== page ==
What is most refreshing about Paul Zindel’s 1968 novel The Pigman is that, not only do the characters appear realistic, the situations (specifically the teenaged pressures) that they encounter remain just as relevant in 2004. Lorraine Jensen and John Conlan, two high school sophomores, discover that their friendship with the Pigman, Mr. Pignati, enables them to better deal with reality, even after their fantasies end. In effect, Lorraine and John’s interaction with the Pigman traces the death of adolescence, the period of time where childhood, despite our desperate efforts to hold on, gives way to the realities of the adult world.
In some respects, Lorraine and John’s meeting with Mr. Pignati comes about by accident, through their crank phone calls. Caller ID has all but destroyed this childish prank, but at one time, it was a common rite of passage, asking for Prince Albert in a can. These childish pranks are revelatory of an anti-establishment attitude. For example, at the very beginning, John reveals the depths of his attitude: “I used to really hate school when I first started at Franklin High. I hated it so much the first year they called me the Bathroom Bomber. […] I set off twenty-three bombs before I didn’t feel like doing it anymore”. A joke taken too far brings them to the Pigman.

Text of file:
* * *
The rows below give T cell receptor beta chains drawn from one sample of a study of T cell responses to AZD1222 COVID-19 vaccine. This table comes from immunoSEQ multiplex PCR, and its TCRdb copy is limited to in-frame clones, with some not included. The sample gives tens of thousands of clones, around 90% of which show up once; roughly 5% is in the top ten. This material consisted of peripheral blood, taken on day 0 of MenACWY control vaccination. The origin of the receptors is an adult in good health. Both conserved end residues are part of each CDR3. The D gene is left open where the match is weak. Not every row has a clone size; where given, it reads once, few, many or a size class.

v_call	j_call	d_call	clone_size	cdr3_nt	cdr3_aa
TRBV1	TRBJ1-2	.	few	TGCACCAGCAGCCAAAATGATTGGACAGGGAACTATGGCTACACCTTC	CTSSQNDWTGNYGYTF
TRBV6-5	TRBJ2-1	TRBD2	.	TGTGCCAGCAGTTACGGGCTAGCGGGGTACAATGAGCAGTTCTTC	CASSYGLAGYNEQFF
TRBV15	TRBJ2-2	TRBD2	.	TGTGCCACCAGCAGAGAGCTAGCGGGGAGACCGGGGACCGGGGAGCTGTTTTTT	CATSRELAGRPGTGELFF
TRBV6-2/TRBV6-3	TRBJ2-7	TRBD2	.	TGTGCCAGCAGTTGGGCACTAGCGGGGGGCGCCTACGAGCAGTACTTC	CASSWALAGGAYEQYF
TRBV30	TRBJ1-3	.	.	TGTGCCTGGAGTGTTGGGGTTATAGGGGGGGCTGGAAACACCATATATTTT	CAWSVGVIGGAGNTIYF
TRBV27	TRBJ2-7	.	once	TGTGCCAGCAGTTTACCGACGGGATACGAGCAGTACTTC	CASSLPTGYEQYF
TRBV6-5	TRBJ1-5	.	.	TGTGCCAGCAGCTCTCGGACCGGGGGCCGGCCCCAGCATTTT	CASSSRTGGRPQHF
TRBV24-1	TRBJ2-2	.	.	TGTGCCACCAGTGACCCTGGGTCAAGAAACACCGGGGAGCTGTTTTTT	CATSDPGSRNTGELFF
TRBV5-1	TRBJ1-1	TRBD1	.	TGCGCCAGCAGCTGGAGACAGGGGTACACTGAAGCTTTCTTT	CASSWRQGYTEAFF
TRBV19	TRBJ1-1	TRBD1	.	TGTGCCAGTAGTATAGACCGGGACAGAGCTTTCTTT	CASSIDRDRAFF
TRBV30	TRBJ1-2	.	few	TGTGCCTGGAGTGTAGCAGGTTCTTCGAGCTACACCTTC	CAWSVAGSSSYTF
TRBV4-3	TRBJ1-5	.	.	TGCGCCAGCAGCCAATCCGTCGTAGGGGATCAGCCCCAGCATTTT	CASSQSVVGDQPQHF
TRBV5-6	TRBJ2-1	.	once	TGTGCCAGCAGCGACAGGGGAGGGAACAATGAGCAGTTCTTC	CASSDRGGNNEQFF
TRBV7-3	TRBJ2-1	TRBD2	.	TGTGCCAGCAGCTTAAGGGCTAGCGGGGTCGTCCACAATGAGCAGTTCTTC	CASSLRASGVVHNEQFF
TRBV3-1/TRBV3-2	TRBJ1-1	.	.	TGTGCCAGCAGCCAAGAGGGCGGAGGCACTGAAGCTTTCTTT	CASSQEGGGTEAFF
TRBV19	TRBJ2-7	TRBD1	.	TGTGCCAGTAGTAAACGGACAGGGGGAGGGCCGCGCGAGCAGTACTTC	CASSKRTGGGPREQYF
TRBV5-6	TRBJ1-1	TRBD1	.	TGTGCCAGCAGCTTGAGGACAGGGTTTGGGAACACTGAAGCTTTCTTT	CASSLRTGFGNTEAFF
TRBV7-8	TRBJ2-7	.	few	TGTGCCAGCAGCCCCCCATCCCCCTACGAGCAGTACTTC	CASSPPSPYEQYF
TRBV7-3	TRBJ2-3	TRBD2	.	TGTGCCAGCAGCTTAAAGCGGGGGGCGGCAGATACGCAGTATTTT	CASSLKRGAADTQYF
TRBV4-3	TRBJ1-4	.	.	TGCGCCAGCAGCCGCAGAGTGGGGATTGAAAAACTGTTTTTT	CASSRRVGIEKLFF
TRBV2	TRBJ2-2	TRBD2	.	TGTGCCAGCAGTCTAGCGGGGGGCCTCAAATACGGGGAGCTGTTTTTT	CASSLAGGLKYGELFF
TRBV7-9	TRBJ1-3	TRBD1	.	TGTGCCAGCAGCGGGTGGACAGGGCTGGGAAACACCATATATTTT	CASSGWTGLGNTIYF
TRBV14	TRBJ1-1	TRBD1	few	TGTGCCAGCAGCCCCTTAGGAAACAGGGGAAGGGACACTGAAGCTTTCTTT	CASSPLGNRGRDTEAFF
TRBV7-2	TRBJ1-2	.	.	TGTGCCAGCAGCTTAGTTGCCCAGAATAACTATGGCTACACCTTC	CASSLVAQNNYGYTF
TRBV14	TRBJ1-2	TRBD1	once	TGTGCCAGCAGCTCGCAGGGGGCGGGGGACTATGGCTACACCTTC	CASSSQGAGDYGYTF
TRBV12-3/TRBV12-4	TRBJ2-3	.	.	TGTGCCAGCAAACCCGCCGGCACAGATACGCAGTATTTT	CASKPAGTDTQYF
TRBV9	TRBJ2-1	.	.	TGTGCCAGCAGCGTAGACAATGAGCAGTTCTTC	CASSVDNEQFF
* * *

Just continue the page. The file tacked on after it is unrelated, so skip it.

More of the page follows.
Mr. Pignati is, in many respects, the exact adult that Lorraine and John need at that point in their life. He is more like a crazy uncle or indulgent grandfather, in direct contrast to the stifling family life that is their norm. The Pigman provides them with a sort of freedom, an adolescent freedom that every person at that age seems to need.